Bright Sadness

In the orthodox church in America, many refer to the season of Lent as a season of "bright sadness". Its an intentional time in the church calendar when we enter into spiritual wilderness to work out what it means to approach Easter as a people who believe in the resurrection. 

One of my favorite ways to understand the season of Lent is through the story of the Israelites in the Old Testament. We are all likely familiar with the story of the Israelites' miraculous exodus from Egypt, their wandering years in the desert, and their eventual crossover into the promised land.  

The beauty of their journey is that it also serves as a metaphor for our individual spiritual journeys. Just as the Israelites passed through the Red Sea to escape their oppressors, we have passed through the waters of Baptism to escape the slavery of sin. And, just as the Israelites wandered in the desert for 40 years, we take time each Lenten season to fast, reflect, and create margin for ourselves to depend on spiritual food (manna) from the Lord. Easter is our spiritual promised land, and as we prepare to enter into the Easter season in just a few weeks, I encourage you to take time to read through the Israelites' journey from slavery to freedom and reflect on how it parallels with your own journey. Embrace these 40 days in the desert, and look forward, with bright sadness, to the coming of Easter.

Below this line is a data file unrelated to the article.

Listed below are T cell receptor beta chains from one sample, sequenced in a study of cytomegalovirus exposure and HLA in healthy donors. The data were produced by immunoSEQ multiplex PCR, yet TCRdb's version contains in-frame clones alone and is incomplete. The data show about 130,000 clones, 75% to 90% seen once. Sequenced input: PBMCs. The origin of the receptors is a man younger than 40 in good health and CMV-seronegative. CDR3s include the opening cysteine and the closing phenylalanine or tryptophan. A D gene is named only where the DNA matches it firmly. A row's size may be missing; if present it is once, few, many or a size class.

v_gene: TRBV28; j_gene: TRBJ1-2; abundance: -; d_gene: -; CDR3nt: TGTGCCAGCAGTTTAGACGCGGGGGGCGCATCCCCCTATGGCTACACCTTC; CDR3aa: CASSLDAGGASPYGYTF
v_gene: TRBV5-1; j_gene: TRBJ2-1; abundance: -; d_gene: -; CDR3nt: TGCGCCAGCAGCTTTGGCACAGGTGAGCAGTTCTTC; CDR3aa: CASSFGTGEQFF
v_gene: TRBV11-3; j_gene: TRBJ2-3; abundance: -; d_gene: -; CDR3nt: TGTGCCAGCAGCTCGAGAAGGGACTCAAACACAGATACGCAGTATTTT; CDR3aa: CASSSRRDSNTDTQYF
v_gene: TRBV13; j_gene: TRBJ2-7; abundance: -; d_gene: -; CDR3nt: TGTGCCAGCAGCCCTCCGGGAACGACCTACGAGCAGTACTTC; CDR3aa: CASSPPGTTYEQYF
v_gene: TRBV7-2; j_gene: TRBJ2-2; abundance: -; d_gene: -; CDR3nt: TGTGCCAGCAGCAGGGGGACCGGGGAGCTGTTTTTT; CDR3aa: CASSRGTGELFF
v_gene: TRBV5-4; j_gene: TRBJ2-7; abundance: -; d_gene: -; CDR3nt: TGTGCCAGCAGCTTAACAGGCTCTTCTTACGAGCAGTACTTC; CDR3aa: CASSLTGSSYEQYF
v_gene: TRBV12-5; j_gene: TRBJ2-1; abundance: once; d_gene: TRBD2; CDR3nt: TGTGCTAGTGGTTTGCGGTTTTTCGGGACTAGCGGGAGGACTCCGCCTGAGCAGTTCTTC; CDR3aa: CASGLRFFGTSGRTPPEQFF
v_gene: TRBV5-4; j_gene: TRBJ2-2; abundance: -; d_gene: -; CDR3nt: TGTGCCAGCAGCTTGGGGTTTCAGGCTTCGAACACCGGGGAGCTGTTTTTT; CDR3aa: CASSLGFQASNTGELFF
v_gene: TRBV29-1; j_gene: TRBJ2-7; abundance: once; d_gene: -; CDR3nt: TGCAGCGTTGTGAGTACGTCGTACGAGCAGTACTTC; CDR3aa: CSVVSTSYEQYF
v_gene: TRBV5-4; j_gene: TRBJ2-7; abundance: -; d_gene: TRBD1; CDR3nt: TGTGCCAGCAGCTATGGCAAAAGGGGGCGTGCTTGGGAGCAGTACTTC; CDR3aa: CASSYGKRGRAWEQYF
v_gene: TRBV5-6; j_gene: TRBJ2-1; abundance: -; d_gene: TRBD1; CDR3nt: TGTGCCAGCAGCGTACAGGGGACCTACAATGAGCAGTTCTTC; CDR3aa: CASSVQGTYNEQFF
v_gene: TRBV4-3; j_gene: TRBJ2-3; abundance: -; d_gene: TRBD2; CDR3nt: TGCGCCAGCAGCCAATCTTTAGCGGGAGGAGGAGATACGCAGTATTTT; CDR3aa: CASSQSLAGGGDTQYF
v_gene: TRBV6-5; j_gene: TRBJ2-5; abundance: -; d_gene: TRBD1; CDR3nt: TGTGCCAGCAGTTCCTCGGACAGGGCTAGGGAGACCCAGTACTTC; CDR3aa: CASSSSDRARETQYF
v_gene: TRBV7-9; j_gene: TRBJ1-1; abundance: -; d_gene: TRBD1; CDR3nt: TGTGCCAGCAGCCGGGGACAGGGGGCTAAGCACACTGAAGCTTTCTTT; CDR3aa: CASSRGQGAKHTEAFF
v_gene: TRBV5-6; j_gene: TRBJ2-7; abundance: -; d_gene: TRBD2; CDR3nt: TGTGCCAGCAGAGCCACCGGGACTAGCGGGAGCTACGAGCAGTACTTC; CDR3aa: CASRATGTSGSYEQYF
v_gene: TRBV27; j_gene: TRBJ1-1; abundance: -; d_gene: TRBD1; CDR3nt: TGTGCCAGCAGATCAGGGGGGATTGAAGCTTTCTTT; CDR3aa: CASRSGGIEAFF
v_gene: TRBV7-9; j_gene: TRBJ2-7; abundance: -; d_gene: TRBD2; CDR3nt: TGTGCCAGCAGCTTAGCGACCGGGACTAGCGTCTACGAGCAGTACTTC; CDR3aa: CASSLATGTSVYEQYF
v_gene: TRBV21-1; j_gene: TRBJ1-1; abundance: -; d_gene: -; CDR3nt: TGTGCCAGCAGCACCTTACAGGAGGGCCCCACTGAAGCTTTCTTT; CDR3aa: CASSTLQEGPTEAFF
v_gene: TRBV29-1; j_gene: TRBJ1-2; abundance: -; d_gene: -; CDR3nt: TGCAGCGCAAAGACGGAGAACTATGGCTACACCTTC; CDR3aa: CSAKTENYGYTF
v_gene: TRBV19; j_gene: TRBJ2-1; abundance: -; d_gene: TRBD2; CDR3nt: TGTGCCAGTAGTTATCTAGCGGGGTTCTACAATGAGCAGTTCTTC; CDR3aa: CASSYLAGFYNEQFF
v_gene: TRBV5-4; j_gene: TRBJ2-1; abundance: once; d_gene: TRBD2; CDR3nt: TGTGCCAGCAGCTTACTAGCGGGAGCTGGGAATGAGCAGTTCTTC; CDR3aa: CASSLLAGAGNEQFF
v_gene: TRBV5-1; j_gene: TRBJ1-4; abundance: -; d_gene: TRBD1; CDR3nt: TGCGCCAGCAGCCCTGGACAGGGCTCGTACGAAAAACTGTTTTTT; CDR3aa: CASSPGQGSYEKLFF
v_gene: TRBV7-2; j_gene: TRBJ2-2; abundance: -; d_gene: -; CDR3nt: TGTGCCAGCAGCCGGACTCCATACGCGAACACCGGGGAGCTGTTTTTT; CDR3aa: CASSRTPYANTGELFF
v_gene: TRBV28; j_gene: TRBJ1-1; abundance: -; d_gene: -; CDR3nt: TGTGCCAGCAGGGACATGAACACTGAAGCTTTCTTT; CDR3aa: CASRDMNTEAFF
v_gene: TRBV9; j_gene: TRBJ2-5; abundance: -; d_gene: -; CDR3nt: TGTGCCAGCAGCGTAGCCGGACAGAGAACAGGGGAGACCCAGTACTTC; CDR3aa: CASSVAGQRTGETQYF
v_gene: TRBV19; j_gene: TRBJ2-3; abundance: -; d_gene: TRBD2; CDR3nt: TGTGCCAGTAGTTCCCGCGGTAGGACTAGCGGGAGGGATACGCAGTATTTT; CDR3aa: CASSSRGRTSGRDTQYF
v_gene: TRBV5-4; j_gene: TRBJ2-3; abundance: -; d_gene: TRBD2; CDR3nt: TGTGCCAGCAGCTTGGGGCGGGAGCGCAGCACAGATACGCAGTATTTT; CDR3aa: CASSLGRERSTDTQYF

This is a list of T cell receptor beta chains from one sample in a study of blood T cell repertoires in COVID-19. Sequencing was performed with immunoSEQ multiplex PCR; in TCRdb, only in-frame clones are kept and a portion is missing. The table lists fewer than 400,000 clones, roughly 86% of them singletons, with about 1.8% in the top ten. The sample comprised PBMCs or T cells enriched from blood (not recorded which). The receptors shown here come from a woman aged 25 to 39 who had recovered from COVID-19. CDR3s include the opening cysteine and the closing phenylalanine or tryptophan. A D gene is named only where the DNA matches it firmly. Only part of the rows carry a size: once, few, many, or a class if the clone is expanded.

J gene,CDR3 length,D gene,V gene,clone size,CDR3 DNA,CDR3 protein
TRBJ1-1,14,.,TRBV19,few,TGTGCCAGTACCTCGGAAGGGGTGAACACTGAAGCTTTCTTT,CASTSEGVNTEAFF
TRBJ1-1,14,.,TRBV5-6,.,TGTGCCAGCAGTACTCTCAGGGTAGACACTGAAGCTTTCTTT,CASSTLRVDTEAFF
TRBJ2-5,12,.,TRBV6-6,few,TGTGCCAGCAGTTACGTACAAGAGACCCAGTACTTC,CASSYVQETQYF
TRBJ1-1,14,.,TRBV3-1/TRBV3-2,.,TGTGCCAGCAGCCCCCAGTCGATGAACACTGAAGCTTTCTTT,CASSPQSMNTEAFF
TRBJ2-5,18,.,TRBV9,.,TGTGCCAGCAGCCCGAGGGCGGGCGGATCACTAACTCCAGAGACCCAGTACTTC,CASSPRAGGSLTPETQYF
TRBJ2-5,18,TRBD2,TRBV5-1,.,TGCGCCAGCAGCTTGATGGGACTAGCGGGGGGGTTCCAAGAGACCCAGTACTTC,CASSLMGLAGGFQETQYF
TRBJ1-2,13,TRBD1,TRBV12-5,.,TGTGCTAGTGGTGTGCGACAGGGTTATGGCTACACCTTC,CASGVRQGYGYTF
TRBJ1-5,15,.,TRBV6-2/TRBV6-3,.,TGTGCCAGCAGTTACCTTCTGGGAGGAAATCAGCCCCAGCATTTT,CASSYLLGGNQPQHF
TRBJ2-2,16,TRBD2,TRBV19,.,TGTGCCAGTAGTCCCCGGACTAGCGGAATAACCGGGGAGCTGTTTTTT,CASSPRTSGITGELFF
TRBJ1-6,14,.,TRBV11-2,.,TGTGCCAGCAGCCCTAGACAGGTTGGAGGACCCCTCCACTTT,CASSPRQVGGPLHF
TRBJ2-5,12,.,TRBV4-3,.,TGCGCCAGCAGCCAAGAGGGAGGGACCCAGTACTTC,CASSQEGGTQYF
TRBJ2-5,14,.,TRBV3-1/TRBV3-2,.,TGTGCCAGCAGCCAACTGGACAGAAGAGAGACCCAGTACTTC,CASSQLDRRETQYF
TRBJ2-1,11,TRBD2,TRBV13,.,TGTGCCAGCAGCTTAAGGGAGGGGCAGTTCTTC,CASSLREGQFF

I also invite you to join the CARE for AIDS team in prayer during this season. You can follow along with our six week Lenten prayer guide, which you can download here.